Everyone and anyone who has taken a position on the case involving Trayvon Martin and George Zimmerman needs to take a very deep breath, and stop long enough to read Stephen Jimenez’s new book, The Book of Matt: Hidden Truths about the Murder of Matthew Shepard.
Matthew Shepard, who was born in Casper, Wyoming, was attacked near Laramie, Wyoming, on October 6, 1998, and died six days later. Matthew was gay, and his murder became a cause célèbre for the gay-rights movement, because early news coverage asserted that (1) the murder was motivated by anti-gay animus, and (2) he was found on a fence on the Wyoming prairie positioned as though he had been crucified. As soon as the story moved outside Wyoming, it was picked up by the national media, by gay activists, and eventually by no less than President Clinton, and other powers in Washington, DC and across the country. It was a tragedy, to be sure, but the question is what kind of tragedy it was, and what lessons we should learn from it.
Journalist Jimenez, who was with ABC News and working on the story, and who is himself gay, started thinking that the story would make a worthwhile screenplay. So he thought that he would follow up, in Wyoming, some of the details that he had read about, just to double-check his facts. That decision began a years-long journey that only a first-rate investigative journalist would pursue, one which was punctuated with self-doubt on Jimenez’s part, and at times also with warnings to Jimenez from those involved to stop asking so many questions.
The more Jimenez delved, the less he found persuasive about the “story” of Matthew’s murder. I do not want to give away the book’s chilling insights, because it is so readable, and well worth a close reading by most Americans. Suffice it to say that the sensational story that was told was a thin veneer, and that in the end, there is a complex, sad reality underneath.
This is one of those books that I could not put down, but also almost could not bear to read in parts. The suffering of the day-to-day lives of those involved is palpable. The outcome is tragic, but it is also foreordained by the choices made by the community in which Matthew found himself, or I should say more accurately, placed himself.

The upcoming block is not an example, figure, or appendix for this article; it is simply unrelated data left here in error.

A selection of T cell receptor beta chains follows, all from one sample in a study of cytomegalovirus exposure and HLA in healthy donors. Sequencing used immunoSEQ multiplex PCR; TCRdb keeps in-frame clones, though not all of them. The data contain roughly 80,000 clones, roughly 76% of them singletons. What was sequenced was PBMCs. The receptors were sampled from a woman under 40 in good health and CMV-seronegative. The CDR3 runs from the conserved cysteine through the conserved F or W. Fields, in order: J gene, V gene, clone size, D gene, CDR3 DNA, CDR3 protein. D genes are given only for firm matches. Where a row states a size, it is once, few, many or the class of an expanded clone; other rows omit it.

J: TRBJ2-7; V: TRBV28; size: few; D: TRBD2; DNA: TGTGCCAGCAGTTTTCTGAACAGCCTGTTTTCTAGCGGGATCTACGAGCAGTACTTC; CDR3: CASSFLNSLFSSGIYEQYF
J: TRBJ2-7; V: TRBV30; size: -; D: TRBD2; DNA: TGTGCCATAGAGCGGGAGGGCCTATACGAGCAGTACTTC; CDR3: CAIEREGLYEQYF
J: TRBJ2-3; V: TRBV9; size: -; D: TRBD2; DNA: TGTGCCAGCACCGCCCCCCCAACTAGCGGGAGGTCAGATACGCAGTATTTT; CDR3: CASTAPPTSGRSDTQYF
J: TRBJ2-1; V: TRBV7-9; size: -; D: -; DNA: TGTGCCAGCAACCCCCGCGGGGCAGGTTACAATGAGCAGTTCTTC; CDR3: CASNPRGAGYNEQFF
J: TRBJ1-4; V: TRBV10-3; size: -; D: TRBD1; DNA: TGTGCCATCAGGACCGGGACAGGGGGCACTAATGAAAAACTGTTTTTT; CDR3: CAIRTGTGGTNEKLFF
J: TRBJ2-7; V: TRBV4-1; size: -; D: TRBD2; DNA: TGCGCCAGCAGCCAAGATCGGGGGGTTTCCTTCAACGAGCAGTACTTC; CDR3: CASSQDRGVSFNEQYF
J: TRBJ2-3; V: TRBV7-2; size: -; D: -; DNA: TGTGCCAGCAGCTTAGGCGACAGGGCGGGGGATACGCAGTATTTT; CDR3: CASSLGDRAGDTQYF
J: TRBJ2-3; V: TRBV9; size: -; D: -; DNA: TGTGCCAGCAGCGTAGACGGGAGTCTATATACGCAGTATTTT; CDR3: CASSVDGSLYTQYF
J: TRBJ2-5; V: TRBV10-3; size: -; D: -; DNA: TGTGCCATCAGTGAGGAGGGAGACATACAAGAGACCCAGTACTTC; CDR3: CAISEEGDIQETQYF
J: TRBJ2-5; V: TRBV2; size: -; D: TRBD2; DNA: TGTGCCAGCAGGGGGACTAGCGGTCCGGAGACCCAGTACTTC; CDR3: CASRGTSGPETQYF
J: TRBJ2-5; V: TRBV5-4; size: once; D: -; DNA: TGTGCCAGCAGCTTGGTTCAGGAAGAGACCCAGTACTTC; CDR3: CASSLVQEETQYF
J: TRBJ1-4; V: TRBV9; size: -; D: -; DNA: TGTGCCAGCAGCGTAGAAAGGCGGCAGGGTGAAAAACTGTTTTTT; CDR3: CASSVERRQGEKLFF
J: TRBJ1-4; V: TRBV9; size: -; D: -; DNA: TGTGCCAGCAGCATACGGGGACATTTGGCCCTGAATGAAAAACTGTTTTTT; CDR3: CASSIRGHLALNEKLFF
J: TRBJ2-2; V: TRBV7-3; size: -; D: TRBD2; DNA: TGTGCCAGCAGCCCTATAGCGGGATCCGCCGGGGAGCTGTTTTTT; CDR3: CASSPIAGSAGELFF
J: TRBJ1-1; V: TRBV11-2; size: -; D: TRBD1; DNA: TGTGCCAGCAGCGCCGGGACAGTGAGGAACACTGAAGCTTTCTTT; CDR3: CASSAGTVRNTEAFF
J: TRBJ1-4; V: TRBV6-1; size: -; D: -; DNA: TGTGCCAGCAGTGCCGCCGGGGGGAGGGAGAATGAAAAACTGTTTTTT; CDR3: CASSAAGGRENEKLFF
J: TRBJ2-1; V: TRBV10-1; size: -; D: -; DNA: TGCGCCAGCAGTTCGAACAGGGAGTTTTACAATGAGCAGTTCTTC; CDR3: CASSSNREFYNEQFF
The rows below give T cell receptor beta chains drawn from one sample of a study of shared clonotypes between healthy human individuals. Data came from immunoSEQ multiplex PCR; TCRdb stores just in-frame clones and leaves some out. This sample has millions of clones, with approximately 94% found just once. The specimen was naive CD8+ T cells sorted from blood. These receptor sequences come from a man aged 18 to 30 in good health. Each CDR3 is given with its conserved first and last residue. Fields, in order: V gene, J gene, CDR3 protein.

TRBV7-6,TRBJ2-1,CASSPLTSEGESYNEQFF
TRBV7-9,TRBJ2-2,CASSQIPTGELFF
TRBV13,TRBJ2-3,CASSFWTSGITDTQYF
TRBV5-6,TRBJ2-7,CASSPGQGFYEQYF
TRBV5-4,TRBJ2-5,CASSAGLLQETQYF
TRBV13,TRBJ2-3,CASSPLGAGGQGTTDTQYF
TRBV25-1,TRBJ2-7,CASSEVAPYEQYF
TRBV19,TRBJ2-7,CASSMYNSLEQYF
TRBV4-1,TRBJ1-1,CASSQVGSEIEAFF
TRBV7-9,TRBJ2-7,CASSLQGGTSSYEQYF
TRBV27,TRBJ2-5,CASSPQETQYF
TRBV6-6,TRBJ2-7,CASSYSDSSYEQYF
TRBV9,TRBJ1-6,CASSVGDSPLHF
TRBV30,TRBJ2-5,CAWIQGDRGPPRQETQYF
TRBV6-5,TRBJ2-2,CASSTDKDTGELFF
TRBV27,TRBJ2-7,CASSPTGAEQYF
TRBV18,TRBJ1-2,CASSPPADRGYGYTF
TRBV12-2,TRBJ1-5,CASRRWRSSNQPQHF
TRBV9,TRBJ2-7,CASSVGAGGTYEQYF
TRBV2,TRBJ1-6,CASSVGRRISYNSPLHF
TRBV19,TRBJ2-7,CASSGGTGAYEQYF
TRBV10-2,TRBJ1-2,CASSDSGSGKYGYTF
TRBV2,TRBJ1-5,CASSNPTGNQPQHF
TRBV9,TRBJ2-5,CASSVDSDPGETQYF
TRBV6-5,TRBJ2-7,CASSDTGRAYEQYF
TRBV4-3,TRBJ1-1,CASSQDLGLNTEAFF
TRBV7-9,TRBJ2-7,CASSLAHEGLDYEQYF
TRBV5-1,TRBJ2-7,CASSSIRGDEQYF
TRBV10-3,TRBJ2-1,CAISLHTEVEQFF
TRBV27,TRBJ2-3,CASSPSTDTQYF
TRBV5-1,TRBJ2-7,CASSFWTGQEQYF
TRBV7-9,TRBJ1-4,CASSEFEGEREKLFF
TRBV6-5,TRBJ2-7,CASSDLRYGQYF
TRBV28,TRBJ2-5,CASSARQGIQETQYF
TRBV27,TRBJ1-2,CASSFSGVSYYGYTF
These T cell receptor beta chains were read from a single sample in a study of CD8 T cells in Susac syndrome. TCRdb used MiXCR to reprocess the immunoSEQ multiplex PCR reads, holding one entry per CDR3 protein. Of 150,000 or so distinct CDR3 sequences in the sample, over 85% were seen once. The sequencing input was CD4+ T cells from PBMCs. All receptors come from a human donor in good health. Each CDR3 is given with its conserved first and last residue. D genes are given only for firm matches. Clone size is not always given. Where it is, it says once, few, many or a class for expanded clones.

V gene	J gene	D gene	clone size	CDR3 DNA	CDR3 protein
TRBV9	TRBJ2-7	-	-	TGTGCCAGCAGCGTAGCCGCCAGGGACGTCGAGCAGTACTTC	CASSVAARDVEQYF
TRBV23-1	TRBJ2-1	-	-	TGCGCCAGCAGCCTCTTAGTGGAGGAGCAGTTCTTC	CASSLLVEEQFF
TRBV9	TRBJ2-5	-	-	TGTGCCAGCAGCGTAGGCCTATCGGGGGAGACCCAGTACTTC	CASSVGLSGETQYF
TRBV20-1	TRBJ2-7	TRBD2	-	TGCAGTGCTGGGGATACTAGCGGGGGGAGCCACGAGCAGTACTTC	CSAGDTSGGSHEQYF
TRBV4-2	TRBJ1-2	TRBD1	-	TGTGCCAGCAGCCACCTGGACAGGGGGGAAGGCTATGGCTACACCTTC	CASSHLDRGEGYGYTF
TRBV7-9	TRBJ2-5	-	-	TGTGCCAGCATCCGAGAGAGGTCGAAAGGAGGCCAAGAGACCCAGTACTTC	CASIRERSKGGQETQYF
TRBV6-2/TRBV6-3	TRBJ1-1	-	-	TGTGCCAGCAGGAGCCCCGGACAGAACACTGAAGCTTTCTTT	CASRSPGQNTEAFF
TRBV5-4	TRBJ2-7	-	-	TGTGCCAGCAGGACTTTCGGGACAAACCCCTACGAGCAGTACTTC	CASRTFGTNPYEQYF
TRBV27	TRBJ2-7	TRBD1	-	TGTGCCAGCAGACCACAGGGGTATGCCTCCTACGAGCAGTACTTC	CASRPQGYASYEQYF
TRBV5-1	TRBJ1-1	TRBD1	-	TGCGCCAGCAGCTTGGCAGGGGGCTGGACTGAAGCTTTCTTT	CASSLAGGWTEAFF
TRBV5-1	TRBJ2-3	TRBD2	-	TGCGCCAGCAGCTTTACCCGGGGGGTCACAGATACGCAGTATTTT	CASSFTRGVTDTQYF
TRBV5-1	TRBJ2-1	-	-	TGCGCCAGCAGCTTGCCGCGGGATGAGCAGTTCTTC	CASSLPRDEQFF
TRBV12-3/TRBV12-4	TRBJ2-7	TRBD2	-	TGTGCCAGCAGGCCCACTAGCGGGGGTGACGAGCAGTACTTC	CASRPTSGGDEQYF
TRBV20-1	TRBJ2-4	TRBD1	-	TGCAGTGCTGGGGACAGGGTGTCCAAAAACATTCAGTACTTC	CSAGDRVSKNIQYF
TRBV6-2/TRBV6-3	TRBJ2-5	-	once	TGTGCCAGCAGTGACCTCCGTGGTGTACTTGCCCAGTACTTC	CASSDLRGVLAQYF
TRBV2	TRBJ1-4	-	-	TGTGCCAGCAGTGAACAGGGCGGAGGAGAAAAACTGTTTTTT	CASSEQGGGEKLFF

Once you have read The Book of Matt, you will have concerns about the justice system, our war against drugs, some members of the gay community’s involvement with certain drugs, and the future of our children. And even more so, you should have a finely developed sense that when the drums for one cause start beating loudly, before the facts are fully established, there is good reason to pause and to follow the path toward truth, as opposed to the path of emotion. I am persuaded by The Book of Matt that we will learn more that is more valuable if we demand the facts, and not a case that is cut to fit a particular agenda. It is not that I am criticizing those who have taken up Matthew’s cause in the interest of gay rights, but rather that I am saying that many, including many in the gay rights movement, would have been enriched by the truth of Matthew’s brutal and senseless murder, as much or more than they have been by the story that was told and embraced initially by the media.
This media dynamic should ring numerous bells for those following the Martin/Zimmerman events. In the Shepard case, only the three men present that night actually knew what happened. As I discussed in this July 18 Justia column, only Zimmerman and Martin themselves knew exactly what happened during their tragic confrontation. As in the Shepard case, the media mostly has hewn to a unified story, and the President has jumped on board to make political points. The special-interest involvement is doubled in Martin’s death, because the gun-rights activists have jumped on Zimmerman’s side, while the civil rights activists have embraced Martin’s side.
What if the truth is somewhere in between these two sides, and the lessons that we could have learned were more valuable than the ones we are being told to take from the story? We need a Steve Jimenez to take up the Martin case and devote to it the energy and attention that he devoted to the Shepard murder, to enrich us with the truth.